Effect of Cannabidiol and Δ9-Tetrahydrocannabinol on Driving Performance: A Randomized Clinical Trial

Thomas R. Arkell, Frederick Vinckenbosch, Richard C Kevin, Eef L. Theunissen, Iain S McGregor, Johannes G. Ramaekers*

*Corresponding author for this work

Research output: Contribution to journalArticleAcademicpeer-review


Importance: Cannabis use has been associated with increased crash risk, but the effect of cannabidiol (CBD) on driving is unclear.Objective: To determine the driving impairment caused by vaporized cannabis containing Δ9-tetrahydrocannabinol (THC) and CBD.Design, Setting, and Participants: A double-blind, within-participants, randomized clinical trial was conducted at the Faculty of Psychology and Neuroscience at Maastricht University in the Netherlands between May 20, 2019, and March 27, 2020. Participants (N = 26) were healthy occasional users of cannabis.Interventions: Participants vaporized THC-dominant, CBD-dominant, THC/CBD-equivalent, and placebo cannabis. THC and CBD doses were 13.75 mg. Order of conditions was randomized and balanced.Main Outcomes and Measures: The primary end point was standard deviation of lateral position (SDLP; a measure of lane weaving) during 100 km, on-road driving tests that commenced at 40 minutes and 240 minutes after cannabis consumption. At a calibrated blood alcohol concentration (BAC) of 0.02%, SDLP was increased relative to placebo by 1.12 cm, and at a calibrated BAC of 0.05%, SDLP was increased relative to placebo by 2.4 cm.Results: Among 26 randomized participants (mean [SD] age, 23.2 [2.6] years; 16 women), 22 (85%) completed all 8 driving tests. At 40 to 100 minutes following consumption, the SDLP was 18.21 cm with CBD-dominant cannabis, 20.59 cm with THC-dominant cannabis, 21.09 cm with THC/CBD-equivalent cannabis, and 18.28 cm with placebo cannabis. SDLP was significantly increased by THC-dominant cannabis (+2.33 cm [95% CI, 0.80 to 3.86]; P < .001) and THC/CBD-equivalent cannabis (+2.83 cm [95% CI, 1.28 to 4.39]; P < .001) but not CBD-dominant cannabis (−0.05 cm [95% CI, −1.49 to 1.39]; P > .99), relative to placebo. At 240 to 300 minutes following consumption, the SDLP was 19.03 cm with CBD-dominant cannabis, 19.88 cm with THC-dominant cannabis, 20.59 cm with THC/CBD-equivalent cannabis, and 19.37 cm with placebo cannabis. The SDLP did not differ significantly in the CBD (−0.34 cm [95% CI, −1.77 to 1.10]; P > .99), THC (0.51 cm [95% CI, −1.01 to 2.02]; P > .99) or THC/CBD (1.22 cm [95% CI, −0.29 to 2.72]; P = .20) conditions, relative to placebo. Out of 188 test drives, 16 (8.5%) were terminated due to safety concerns.Conclusions and Relevance: In a crossover clinical trial that assessed driving performance during on-road driving tests, the SDLP following vaporized THC-dominant and THC/CBD-equivalent cannabis compared with placebo was significantly greater at 40 to 100 minutes but not 240 to 300 minutes after vaporization; there were no significant differences between CBD-dominant cannabis and placebo. However, the effect size for CBD-dominant cannabis may not have excluded clinically important impairment, and the doses tested may not represent common usage.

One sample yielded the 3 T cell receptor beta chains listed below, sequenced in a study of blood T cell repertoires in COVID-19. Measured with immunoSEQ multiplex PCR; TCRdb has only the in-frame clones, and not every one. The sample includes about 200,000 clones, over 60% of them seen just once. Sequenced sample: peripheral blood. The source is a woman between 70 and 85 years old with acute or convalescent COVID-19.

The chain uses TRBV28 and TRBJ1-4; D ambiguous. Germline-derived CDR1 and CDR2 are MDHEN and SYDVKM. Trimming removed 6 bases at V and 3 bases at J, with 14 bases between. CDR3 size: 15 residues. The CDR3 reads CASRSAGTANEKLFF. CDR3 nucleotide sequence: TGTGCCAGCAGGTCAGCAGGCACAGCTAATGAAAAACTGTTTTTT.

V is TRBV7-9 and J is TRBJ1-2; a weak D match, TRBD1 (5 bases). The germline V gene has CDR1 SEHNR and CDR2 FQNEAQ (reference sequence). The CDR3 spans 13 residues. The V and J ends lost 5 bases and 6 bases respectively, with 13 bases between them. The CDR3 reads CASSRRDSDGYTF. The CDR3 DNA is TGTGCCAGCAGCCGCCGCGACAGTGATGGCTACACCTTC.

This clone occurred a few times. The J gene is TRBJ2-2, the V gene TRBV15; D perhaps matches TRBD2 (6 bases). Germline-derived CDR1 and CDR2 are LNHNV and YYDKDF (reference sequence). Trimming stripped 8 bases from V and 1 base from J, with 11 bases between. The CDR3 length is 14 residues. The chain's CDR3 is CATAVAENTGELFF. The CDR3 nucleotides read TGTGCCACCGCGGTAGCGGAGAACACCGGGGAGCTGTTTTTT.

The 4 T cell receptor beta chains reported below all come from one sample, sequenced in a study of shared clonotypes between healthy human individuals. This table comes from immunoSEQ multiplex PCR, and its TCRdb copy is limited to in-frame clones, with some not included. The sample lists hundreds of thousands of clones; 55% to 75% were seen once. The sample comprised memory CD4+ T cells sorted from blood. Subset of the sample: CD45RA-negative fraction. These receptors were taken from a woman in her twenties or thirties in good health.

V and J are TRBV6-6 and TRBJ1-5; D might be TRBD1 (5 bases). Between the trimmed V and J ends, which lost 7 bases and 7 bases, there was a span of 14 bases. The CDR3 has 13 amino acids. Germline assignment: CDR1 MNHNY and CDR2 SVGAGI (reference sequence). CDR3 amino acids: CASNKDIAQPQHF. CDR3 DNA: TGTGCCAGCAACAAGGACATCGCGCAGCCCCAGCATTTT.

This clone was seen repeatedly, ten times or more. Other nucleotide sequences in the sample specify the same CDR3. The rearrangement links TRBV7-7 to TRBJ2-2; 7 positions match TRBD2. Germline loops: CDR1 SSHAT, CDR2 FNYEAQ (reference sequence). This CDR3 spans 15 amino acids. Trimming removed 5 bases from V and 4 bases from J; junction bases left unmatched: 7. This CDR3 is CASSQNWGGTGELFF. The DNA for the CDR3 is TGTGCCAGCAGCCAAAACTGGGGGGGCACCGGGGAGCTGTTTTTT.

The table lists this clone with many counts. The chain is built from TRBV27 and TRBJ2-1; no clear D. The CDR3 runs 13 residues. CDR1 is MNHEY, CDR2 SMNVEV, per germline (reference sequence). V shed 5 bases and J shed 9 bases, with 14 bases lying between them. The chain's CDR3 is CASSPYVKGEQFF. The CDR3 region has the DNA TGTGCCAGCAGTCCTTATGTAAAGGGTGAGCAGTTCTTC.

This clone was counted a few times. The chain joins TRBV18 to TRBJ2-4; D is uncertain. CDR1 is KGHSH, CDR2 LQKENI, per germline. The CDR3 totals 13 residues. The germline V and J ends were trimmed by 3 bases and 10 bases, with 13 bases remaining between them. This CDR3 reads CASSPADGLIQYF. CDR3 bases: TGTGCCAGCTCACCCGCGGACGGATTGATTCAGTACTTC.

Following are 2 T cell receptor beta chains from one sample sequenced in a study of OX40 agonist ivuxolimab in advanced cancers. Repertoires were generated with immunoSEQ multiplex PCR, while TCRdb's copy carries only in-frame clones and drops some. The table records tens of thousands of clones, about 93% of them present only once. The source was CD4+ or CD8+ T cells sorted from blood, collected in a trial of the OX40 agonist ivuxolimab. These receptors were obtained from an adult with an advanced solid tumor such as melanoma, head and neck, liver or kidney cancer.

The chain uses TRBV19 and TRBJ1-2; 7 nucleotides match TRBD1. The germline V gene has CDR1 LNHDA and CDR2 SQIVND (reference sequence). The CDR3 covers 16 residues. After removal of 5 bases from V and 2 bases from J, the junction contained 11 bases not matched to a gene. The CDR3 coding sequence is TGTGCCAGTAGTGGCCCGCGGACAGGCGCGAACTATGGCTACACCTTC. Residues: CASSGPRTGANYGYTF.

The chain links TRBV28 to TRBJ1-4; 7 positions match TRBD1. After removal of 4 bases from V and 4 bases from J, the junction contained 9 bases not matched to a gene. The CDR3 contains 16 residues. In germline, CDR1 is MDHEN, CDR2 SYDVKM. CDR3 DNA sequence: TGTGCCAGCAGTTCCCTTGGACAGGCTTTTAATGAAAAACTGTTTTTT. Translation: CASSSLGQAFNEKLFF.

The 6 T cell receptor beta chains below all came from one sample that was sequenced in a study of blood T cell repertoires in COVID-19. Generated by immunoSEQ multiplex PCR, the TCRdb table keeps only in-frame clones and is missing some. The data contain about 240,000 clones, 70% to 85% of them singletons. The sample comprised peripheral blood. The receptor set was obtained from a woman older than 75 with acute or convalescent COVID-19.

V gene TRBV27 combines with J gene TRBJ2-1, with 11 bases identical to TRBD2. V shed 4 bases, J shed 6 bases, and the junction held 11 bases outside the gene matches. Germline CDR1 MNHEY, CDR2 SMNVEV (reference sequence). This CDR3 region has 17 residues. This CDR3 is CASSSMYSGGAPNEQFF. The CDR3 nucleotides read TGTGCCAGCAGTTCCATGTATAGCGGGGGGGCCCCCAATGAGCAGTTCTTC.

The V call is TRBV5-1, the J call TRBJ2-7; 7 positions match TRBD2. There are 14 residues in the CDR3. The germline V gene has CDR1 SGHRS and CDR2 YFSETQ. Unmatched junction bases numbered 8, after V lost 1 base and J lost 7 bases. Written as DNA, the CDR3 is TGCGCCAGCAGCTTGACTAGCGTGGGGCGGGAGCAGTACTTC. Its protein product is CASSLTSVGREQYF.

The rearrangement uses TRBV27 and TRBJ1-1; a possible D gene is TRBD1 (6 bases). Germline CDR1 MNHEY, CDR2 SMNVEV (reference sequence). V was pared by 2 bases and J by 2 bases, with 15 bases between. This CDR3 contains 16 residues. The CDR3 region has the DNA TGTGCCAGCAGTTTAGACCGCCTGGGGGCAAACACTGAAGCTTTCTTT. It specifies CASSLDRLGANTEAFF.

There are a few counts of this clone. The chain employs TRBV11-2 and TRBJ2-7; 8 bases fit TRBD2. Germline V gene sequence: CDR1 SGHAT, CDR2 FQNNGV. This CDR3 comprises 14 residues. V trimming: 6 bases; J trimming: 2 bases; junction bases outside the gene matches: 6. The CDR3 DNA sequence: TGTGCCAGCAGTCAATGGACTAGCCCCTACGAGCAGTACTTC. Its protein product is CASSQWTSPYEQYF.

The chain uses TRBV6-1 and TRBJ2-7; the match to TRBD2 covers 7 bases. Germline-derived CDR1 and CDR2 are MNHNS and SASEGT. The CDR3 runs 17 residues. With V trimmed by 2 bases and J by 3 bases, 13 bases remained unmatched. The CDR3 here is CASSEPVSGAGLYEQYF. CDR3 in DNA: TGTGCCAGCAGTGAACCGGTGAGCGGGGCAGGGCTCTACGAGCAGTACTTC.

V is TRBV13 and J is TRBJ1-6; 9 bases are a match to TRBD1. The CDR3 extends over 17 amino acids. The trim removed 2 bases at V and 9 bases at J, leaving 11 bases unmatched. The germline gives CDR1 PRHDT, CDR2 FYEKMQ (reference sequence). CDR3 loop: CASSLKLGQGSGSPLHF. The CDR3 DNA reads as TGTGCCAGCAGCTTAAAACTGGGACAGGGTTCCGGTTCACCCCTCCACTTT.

Original languageEnglish
Pages (from-to)2177-2186
Number of pages10
JournalJAMA-Journal of the American Medical Association
Issue number21
Publication statusPublished - 1 Dec 2020



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